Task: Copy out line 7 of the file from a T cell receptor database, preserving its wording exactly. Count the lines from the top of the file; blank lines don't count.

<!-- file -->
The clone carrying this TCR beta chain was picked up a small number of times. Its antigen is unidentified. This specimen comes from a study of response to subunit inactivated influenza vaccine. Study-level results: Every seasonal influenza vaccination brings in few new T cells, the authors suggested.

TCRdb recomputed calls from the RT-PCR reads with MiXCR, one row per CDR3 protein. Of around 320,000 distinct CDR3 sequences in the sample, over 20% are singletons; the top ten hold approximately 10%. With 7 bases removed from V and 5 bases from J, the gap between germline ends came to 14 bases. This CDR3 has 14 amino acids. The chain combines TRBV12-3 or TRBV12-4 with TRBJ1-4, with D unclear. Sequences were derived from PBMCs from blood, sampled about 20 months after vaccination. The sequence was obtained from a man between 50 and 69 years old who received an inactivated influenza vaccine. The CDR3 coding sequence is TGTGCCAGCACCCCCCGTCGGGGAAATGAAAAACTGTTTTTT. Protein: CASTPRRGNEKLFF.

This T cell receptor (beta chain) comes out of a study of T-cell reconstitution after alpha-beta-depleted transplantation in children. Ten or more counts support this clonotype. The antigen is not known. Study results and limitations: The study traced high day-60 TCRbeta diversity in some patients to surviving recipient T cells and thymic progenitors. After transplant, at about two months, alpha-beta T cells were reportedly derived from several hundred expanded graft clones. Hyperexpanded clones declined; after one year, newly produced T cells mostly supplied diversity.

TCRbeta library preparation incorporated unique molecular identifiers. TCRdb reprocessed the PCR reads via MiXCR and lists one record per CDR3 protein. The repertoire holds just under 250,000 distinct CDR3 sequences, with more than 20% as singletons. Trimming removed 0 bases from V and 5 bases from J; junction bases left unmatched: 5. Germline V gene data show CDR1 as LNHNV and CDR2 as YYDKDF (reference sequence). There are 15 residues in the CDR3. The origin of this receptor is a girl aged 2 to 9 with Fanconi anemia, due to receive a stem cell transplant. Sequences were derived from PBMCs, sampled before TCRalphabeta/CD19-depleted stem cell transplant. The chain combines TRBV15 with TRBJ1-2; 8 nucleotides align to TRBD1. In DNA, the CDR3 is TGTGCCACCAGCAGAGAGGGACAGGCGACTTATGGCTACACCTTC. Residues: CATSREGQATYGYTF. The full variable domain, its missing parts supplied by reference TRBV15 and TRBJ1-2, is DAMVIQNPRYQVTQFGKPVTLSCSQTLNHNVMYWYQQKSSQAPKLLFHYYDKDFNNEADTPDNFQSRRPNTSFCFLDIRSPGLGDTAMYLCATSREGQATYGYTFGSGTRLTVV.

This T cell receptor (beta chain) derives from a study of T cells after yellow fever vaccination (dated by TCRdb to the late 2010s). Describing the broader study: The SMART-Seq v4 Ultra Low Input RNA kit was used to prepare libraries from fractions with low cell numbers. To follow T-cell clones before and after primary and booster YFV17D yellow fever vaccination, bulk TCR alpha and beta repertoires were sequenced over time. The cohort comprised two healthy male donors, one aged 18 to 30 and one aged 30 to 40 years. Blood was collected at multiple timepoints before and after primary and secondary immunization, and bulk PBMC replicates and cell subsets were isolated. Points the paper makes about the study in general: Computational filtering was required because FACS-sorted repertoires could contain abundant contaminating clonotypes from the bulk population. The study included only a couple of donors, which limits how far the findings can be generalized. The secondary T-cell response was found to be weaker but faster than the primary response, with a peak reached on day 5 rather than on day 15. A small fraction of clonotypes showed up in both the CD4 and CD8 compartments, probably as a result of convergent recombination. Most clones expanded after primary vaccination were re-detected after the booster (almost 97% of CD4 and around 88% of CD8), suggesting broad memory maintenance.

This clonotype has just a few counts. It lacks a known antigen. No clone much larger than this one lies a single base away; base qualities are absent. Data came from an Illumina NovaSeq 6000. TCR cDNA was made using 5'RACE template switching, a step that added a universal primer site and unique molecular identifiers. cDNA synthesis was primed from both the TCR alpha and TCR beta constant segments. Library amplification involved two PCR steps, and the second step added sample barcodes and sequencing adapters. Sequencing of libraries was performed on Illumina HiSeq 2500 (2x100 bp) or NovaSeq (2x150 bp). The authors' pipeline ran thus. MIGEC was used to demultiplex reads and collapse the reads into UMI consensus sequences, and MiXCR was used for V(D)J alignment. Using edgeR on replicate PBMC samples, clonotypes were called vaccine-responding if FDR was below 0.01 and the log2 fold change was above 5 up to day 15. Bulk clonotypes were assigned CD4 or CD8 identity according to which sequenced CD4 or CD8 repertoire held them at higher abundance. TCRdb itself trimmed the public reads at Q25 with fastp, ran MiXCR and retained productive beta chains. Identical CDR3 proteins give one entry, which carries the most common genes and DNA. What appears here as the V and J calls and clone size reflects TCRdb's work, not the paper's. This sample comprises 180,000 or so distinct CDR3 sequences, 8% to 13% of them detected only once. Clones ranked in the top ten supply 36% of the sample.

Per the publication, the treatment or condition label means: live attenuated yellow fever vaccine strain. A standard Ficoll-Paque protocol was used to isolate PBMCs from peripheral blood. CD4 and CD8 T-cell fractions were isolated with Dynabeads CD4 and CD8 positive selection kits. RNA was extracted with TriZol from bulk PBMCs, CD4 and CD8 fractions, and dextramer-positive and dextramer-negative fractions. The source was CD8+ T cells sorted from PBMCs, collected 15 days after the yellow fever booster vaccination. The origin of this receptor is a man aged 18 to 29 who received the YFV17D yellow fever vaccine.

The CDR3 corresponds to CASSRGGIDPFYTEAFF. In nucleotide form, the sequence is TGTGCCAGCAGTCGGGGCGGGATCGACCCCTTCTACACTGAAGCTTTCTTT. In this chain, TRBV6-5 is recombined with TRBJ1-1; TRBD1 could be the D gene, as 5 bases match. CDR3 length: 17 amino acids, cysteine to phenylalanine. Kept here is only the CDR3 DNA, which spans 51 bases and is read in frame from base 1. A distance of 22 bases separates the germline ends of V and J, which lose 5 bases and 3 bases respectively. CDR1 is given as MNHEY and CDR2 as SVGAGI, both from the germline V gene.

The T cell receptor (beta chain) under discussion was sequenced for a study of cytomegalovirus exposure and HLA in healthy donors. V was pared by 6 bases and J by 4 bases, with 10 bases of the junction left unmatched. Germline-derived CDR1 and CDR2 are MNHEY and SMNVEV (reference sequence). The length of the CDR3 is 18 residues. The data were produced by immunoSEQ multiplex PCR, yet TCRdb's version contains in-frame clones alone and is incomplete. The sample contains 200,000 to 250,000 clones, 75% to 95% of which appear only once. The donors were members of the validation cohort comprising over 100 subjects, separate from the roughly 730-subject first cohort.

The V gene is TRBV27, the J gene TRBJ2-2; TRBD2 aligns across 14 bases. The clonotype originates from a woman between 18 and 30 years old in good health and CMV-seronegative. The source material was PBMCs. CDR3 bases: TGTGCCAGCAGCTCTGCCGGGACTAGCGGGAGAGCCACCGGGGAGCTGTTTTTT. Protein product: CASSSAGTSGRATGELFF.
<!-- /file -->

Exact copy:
Per the publication, the treatment or condition label means: live attenuated yellow fever vaccine strain. A standard Ficoll-Paque protocol was used to isolate PBMCs from peripheral blood. CD4 and CD8 T-cell fractions were isolated with Dynabeads CD4 and CD8 positive selection kits. RNA was extracted with TriZol from bulk PBMCs, CD4 and CD8 fractions, and dextramer-positive and dextramer-negative fractions. The source was CD8+ T cells sorted from PBMCs, collected 15 days after the yellow fever booster vaccination. The origin of this receptor is a man aged 18 to 29 who received the YFV17D yellow fever vaccine.